From J. Scott Beaver
To The Editor,
I believe Appalachia in general, W.Va. specifically, have not learned history lessons well. We supplied the energy to support the industrial revolution but still remain some of the poorest states in the nation. With the natural gas boom, I see us making the same mistakes. We are being taken advantage of by large corporations and not receiving as much as we should for our valuable resources. We are not putting the proper legislation in place to ensure our future. I have a few very simple ideas I believe could help us in the long run.
1) Tax resources as they are removed from the ground: I’m sure this is being done, but the rates may need to be looked at.
2) Tax the resources as they leave the state.
I know this gets into the area of interstate commerce and may need to be done as a severance tax, but this is one of the most important parts of the plan. This tax needs to be set as high of a rate as the market can stand; due to the big drop in natural gas prices, this leaves room to work with.
This tax rate needs to be high enough for it to be attractive to businesses to build their industries here to avoid the tax. We need to also make it more attractive to these businesses by taxing their value-added products at a lesser rate, making them see a big benefit in building here. The rest of Appalachia needs to implement a similar plan.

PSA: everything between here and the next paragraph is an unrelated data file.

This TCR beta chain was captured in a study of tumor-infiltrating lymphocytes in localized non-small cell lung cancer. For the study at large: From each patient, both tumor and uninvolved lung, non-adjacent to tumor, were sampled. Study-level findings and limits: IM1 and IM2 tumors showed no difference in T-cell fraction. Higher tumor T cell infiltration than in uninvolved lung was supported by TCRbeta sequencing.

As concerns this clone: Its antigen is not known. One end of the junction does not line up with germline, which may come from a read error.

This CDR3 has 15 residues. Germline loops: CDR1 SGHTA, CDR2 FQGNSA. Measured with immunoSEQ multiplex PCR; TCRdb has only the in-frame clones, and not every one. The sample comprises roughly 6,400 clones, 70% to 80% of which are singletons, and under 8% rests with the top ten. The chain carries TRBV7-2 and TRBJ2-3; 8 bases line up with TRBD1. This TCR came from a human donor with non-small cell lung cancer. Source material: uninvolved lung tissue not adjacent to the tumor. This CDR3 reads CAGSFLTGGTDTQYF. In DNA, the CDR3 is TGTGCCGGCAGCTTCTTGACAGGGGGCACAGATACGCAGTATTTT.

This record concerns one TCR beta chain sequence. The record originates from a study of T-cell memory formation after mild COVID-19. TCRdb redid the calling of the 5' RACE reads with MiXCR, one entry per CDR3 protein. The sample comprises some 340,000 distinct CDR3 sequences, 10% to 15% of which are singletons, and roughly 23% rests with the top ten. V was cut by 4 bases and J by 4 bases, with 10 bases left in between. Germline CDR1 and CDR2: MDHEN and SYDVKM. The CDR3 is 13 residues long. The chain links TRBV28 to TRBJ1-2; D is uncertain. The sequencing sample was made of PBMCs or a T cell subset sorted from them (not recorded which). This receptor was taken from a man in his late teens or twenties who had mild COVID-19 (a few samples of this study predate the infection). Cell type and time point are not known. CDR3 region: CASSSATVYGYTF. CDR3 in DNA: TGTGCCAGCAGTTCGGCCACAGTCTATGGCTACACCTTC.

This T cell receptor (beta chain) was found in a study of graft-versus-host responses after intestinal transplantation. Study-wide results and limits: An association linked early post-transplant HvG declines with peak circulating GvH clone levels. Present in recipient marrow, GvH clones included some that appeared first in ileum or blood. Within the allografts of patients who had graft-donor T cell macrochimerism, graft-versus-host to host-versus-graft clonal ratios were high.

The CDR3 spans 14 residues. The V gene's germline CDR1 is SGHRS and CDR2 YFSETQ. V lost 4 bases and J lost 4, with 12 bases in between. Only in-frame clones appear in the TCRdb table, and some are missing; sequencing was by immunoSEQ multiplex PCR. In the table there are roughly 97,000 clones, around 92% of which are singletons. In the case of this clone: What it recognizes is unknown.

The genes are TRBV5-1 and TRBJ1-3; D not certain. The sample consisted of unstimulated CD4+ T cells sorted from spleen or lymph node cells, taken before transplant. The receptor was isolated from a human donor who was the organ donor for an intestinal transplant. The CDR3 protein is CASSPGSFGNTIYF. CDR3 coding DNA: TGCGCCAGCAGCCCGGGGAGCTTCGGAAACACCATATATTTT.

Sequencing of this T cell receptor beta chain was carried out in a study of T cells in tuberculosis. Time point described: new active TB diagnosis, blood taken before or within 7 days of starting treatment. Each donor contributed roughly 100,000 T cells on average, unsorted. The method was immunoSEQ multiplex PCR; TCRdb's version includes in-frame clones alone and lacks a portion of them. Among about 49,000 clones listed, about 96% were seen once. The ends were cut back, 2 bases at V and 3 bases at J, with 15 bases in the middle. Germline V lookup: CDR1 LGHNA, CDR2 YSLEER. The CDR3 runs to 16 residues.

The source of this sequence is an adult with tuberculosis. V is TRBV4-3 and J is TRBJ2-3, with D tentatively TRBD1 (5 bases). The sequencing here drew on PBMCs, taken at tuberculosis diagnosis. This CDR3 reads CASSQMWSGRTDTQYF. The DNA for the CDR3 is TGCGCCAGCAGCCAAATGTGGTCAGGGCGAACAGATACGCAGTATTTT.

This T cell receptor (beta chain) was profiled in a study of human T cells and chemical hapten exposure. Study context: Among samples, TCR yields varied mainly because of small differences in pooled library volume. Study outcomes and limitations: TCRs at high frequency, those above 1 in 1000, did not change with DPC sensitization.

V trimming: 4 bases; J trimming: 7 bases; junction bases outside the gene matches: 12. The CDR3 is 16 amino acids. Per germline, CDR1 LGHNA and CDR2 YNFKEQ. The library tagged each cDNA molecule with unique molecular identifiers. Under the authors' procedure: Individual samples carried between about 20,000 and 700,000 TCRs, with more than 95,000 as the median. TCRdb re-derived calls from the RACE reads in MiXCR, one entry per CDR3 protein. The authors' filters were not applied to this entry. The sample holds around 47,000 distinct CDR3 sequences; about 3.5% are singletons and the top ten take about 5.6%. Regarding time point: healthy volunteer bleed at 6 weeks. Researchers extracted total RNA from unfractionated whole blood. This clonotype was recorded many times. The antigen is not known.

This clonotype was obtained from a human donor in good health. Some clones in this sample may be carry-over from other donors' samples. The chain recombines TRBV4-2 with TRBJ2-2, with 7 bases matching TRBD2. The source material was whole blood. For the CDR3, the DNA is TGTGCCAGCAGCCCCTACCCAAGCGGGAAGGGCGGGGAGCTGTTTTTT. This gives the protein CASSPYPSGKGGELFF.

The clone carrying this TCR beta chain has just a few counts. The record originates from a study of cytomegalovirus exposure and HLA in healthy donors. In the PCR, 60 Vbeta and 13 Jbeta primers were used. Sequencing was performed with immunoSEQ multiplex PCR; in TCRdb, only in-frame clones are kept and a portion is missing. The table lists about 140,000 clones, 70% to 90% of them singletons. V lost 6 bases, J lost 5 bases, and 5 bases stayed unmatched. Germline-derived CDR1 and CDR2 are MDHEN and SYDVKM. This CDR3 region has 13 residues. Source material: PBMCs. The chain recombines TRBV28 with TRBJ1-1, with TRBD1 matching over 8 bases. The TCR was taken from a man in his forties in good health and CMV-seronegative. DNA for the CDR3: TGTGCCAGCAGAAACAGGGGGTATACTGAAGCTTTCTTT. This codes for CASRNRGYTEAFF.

3) Tax these resources at an even higher rate if they are to leave the country.
I know, Big Oil will fight this, but as these resources become rarer, the price will only increase. The Middle Eastern countries formed OPEC to help them control prices. Maybe the oil and gas producing states should create their own form. These are our resources; we should get them at the best price.
This is when we would learn where the interests of our elected officials really lie. Our elected officials are in office to back the ideals of most people, not those with the money.
As I look around this state I love and call home, I see huge pipelines being put in place to take our valuable resources out here. Big business is here to take advantage of us again. Have we learned our lessons from the past, or are we destined to still be the poorest region in America?
J. Scott Beaver